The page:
These usually have a deck built around them for more straightforward access.

The job of fixing a ladder to the side of the pool is naturally more manageable if the pool is hard-sided.

For example, you can drill holes into the sides, the leading rail, or the deck to firmly fix the ladder in place.

The tough edge of a deck surrounding a soft-sided swimming pool can likewise be used to affix the ladder.

If you have a soft-sided pool without a deck around it, then your alternatives are pretty restricted; however, fear not, there’s something for you too!

Tip: Read our article What do I put under my pool ladder to protect my liner? to prevent damage to your pool liner! Prevention is better than cure so take the time to read this article thoroughly!

How do you protect a ladder in a swimming pool with difficult sides, walls, top rail, or deck? 5 steps to set up a pool ladder securely

You can choose between a deck ladder and one fixed to the side for hard-sided swimming pools.

First step

Protect the pool deck ladder by screwing the rails into the sides of the pool and along the edge.

Are you opting for a side-fixed ladder? Put it into the water along the wall of the swimming pool.

The steps come weighted to remain motionless in the water and are suitable for both above-ground or pools with a deck.

Second step

Attach the ladder to the top rails of the above-ground pool if possible.

Many ladders included pre-drilled holes at the top for this precise purpose.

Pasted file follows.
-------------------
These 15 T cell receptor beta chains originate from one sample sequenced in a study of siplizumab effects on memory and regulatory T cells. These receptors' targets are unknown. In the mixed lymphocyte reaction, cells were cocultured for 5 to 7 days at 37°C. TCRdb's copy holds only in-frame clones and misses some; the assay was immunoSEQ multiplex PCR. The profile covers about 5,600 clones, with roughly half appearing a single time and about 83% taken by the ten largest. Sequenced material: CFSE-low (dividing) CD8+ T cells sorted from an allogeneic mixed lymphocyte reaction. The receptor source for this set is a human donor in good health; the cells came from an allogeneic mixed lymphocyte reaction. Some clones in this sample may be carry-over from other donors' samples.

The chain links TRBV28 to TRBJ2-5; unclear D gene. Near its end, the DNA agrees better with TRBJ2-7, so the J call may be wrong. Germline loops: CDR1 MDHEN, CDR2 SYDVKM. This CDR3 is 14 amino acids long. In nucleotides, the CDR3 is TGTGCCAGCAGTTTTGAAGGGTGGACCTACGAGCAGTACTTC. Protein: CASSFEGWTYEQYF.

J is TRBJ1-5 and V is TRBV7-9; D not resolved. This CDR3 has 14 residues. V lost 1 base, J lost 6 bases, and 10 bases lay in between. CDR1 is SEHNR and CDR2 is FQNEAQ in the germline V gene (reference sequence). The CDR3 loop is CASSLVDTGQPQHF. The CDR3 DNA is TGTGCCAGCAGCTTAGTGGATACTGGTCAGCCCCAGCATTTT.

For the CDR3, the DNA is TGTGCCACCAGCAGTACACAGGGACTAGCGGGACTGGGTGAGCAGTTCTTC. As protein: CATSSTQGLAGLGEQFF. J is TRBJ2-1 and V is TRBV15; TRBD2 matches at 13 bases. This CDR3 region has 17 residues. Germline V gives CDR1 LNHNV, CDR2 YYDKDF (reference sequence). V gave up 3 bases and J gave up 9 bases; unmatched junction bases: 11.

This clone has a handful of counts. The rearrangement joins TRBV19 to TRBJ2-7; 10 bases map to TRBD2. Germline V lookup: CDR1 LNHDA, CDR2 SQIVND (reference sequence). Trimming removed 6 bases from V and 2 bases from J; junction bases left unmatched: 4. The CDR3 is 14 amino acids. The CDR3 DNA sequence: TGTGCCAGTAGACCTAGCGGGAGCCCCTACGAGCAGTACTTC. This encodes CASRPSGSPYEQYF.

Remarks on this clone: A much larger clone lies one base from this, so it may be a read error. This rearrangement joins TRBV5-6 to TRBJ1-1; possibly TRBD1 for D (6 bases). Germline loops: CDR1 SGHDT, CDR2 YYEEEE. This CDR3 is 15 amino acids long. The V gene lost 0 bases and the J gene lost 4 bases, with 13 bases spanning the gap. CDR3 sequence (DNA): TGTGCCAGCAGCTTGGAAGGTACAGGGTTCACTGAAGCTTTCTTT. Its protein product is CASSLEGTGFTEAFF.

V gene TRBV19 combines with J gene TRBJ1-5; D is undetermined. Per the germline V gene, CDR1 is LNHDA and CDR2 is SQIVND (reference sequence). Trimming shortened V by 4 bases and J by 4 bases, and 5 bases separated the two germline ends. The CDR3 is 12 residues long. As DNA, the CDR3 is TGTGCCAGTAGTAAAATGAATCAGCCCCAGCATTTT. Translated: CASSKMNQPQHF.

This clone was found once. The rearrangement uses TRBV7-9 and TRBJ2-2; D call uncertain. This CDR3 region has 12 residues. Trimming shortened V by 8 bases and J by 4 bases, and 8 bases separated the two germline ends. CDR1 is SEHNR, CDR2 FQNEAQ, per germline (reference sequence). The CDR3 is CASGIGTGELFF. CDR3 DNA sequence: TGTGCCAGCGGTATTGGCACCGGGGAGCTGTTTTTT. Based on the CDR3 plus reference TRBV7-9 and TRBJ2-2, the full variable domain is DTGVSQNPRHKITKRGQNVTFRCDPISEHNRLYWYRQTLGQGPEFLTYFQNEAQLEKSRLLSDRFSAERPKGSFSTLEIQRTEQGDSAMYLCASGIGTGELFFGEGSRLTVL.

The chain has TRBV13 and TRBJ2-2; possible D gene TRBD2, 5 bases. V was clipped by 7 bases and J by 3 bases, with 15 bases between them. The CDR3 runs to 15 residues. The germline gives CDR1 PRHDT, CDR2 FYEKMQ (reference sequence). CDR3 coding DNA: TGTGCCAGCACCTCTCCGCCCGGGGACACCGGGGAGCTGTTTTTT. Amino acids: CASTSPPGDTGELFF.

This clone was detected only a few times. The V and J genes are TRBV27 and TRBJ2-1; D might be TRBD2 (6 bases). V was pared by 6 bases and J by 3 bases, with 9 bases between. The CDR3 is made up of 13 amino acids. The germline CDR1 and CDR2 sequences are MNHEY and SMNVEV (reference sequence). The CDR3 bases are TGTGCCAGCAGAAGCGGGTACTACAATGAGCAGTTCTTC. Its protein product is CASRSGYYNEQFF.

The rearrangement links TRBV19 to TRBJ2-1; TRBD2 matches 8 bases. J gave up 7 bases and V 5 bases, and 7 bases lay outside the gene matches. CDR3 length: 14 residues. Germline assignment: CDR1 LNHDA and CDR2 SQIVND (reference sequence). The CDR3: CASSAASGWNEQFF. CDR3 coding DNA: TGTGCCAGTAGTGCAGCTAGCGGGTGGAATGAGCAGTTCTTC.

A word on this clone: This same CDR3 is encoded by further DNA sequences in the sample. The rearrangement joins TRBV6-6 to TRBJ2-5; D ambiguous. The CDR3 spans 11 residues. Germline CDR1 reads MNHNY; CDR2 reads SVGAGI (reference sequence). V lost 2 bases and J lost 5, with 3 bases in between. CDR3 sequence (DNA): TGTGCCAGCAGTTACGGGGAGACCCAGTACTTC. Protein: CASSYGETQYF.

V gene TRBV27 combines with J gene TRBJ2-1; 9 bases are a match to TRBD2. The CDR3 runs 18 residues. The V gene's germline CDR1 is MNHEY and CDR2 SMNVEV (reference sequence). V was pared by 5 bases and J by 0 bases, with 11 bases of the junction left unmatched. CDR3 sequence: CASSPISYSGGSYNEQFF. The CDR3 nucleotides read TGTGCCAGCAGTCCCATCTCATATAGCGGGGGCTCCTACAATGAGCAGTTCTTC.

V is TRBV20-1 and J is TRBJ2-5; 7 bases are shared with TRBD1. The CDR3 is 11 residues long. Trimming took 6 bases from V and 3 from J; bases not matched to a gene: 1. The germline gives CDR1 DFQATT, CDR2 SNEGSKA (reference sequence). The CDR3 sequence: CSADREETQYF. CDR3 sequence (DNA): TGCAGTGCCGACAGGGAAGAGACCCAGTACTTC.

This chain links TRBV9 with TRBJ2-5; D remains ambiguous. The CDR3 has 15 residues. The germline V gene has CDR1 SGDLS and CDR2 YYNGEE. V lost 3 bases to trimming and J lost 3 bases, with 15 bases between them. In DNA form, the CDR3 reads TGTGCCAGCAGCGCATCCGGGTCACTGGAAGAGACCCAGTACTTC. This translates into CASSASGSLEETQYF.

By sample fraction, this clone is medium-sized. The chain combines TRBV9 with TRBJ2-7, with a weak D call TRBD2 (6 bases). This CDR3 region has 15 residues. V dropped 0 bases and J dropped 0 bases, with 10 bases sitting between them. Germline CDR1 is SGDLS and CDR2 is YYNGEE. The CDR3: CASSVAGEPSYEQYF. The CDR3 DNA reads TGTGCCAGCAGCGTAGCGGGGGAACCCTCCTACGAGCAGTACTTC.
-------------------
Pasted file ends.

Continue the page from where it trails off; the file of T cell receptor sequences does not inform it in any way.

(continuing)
Also, pools with railings typically come with holes already drilled in.

If that’s not the case, then you’ll have to dust off your toolbox – or ask your neighbor to give a hand, even if that means allowing them a dip in the pool.

Third step

Ensure that the distance between the drilled holes is the same as on the top of the ladder on the rail.

If you drill holes in the ladder 15 inches apart, the railing holes must be the same.

The holes will thus line up, and you can put a bolt through the ladder into the rail to securely connect the ladder.

Fourth step

Find nuts and bolts that match the size of the holes you drilled.

If you’ve already bought the bolts before drilling, it’s the other way round: Match the holes to the bolts.

Tighten the nuts so that the ladder, when used, doesn’t sway.

Fifth phase

In the case of a deck pool ladder, you can choose to put plastic sandbags on the bottom, attached to the rung that touches the pool floor.

This will anchor and prevent the ladder from moving upwards towards the surface.

Use sandbags that are not stuffed to the brim. You don’t want it to rip or tear and find sand spreading in your swimming pool.

For a swimming pool ladder with steps, check the instructions. The stability method used will probably be described in detail.

You should find included info about the filling holes, in which you can pour sand through a funnel.

This will add ballast and weigh down the ladder firmly to keep it in place.

How do you secure a ladder in a swimming pool with soft sides only?